The first sentences of this article grab your attention like the opening lines of a good novel. But Bryan Walker and Sarah Soule aren’t writing fiction; they’re describing the elusive force that drives most businesses: culture.

“Culture,” the authors say, “is like the wind. It is invisible, yet its effect can be seen and felt. When it is blowing in your direction, it makes for smooth sailing. When it is blowing against you, everything is more difficult.”

“But culture change can’t be achieved through top-down mandate,” Walker and Soule continue. “It lives in the collective hearts and habits of people and their shared perception of ‘how things are done around here.’ Someone with authority can demand compliance, but they can’t dictate optimism, trust, conviction, or creativity.”

And there you have the universal change conundrum – and it’s an unwelcome reality for some business leaders. The truth is that culture doesn’t change because the CEO says it should or because senior vice-presidents send blast emails to their organizations or because HR posts behavior goals on the company website.

People and change just don’t work that way. People have to see action, be convinced the change is really happening and is better – for themselves, the company, and even the larger society – before they’ll buy-in. A change leader must act and not just talk.

That’s why leading change is hard and why the authors say successful business change takes a movement just as societal change does:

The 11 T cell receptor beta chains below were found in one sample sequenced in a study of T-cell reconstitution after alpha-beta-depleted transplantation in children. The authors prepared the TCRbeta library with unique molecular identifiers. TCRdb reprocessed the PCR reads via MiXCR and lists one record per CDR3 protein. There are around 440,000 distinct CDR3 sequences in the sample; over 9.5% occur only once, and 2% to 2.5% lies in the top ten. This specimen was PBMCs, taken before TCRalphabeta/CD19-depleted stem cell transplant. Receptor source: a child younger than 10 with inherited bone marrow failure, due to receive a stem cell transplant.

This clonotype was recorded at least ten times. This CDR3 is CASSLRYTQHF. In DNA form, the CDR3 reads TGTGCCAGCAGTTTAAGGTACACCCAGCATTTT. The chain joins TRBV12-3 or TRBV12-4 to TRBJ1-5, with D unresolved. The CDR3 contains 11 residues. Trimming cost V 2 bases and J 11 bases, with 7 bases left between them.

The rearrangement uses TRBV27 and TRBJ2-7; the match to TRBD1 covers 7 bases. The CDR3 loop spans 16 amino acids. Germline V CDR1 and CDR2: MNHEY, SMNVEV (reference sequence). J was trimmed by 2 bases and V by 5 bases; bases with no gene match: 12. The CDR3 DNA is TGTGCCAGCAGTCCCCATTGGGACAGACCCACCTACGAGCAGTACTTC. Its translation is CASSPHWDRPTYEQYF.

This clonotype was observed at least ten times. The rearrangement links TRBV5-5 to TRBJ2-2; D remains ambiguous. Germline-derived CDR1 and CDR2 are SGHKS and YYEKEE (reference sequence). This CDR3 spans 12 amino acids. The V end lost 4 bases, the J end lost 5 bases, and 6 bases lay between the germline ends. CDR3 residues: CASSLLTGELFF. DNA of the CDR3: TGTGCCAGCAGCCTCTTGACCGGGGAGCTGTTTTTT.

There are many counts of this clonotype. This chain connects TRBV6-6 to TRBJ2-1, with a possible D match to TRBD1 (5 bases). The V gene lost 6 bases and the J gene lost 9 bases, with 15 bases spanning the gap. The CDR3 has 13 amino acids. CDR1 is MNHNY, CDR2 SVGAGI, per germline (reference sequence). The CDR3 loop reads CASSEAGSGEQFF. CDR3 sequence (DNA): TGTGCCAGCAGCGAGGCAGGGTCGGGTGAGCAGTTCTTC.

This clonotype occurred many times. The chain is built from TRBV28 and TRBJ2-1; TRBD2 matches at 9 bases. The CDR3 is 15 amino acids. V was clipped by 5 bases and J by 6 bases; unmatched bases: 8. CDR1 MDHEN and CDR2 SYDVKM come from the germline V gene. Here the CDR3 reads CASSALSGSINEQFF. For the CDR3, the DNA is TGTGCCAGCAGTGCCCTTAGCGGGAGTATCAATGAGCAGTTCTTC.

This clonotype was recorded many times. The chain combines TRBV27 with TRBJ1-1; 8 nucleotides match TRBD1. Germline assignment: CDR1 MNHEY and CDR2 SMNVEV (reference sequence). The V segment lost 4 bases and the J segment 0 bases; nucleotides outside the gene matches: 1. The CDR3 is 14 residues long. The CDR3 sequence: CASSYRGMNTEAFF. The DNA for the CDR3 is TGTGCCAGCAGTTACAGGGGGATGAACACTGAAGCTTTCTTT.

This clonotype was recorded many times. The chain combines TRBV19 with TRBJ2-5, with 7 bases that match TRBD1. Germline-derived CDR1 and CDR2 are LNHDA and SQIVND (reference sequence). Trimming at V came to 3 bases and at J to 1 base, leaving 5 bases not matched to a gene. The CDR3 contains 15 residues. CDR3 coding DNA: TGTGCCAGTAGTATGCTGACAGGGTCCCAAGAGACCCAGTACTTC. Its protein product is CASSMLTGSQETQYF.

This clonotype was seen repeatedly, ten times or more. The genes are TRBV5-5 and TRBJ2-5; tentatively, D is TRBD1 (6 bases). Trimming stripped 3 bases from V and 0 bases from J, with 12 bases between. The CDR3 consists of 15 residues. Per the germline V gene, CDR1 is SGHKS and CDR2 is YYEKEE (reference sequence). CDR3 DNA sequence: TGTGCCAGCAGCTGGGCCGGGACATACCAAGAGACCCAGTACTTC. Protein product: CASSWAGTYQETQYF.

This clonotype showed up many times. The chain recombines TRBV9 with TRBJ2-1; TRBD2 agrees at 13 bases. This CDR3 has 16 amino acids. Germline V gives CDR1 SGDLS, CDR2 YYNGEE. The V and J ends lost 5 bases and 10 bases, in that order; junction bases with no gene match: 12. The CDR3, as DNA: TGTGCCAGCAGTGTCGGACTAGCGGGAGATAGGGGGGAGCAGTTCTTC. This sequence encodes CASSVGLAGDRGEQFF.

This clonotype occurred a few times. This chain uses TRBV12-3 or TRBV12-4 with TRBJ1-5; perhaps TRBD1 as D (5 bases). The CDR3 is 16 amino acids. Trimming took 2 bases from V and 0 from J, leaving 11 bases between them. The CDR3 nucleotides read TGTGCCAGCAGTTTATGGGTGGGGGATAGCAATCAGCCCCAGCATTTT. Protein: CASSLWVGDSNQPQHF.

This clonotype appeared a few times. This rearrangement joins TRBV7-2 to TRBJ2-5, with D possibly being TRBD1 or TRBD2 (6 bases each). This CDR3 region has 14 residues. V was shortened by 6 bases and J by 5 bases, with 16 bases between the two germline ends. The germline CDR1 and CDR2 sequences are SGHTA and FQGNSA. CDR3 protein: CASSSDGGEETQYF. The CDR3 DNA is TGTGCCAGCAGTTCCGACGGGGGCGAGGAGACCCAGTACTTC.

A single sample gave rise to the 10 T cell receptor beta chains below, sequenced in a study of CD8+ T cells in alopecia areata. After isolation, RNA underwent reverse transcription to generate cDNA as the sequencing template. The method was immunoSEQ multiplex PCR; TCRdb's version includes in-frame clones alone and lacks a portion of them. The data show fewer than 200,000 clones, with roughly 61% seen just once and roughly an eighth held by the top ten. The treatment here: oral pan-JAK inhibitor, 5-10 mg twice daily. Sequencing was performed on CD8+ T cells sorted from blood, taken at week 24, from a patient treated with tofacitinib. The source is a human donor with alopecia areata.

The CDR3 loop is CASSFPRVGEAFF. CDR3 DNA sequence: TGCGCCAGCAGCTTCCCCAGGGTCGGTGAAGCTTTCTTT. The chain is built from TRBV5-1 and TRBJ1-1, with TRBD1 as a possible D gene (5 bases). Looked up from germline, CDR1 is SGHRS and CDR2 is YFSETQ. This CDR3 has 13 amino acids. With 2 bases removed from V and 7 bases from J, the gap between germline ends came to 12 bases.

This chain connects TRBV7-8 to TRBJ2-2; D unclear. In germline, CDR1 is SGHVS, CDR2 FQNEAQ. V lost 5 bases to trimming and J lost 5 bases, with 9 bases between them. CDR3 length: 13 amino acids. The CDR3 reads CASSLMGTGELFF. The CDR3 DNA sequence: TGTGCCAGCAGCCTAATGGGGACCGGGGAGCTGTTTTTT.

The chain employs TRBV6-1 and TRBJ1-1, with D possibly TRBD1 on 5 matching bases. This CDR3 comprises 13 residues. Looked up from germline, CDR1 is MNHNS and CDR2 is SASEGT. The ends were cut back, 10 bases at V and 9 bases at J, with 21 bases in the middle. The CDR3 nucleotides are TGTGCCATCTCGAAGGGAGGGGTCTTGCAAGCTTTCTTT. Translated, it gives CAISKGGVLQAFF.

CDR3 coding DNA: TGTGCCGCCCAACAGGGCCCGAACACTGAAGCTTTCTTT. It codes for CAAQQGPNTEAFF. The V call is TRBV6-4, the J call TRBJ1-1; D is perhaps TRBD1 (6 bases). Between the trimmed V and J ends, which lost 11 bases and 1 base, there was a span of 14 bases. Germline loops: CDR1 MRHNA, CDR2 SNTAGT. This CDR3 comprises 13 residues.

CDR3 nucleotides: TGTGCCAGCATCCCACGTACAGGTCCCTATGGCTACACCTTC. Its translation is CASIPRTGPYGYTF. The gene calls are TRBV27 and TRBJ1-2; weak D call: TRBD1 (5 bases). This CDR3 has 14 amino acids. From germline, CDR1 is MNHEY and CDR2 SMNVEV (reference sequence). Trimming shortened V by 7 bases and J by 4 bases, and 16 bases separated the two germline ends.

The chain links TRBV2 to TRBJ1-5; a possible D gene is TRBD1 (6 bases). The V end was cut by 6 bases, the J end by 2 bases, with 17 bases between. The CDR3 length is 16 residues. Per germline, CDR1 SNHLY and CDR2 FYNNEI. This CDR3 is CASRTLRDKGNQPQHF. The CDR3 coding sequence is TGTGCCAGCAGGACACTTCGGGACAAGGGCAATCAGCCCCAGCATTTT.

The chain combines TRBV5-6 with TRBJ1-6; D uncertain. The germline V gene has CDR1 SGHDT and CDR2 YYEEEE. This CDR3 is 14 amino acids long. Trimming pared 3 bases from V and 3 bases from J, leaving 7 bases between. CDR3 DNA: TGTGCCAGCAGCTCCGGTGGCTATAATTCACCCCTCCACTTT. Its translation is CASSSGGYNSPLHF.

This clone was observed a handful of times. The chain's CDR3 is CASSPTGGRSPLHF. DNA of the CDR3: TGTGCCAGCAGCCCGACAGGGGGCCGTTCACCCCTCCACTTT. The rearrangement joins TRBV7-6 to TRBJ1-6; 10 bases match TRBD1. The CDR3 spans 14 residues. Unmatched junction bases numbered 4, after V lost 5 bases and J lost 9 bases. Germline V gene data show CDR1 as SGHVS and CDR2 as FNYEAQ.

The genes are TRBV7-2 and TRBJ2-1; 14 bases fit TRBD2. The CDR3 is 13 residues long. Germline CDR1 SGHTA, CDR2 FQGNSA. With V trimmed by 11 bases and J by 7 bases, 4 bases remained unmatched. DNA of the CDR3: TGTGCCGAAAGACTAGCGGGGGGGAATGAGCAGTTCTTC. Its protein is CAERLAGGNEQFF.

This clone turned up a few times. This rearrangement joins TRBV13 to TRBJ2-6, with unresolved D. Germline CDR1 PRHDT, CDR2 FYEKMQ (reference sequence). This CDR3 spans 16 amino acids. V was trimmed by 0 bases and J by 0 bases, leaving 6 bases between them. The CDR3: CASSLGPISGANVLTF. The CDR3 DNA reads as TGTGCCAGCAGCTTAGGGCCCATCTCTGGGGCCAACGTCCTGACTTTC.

“We often think of movements as starting with a call to action. But movement research suggests that they actually start with emotion — a diffuse dissatisfaction with the status quo and a broad sense that the current institutions and power structures of the society will not address the problem. This brewing discontent turns into a movement when a voice arises that provides a positive vision and a path forward that’s within the power of the crowd.

“What’s more, social movements typically start small. They begin with a group of passionate enthusiasts who deliver a few modest wins. While these wins are small, they’re powerful in demonstrating efficacy to nonparticipants, and they help the movement gain steam. The movement really gathers force and scale once this group successfully co-opts existing networks and influencers. Eventually, in successful movements, leaders leverage their momentum and influence to institutionalize the change in the formal power structures and rules of society.”

The article goes on to discuss five practices for leading a movement and the leadership challenges of “movements-based approach to change.”

If you are a leader wanting to make large changes in the way your company works or if you are trying to more effectively manage your department or team, these foundational concepts are worth understanding and putting into use. They are the basic components of effective and lasting change.

Contact us and we can walk with you through the necessary stages of successful business change.

Read the full article here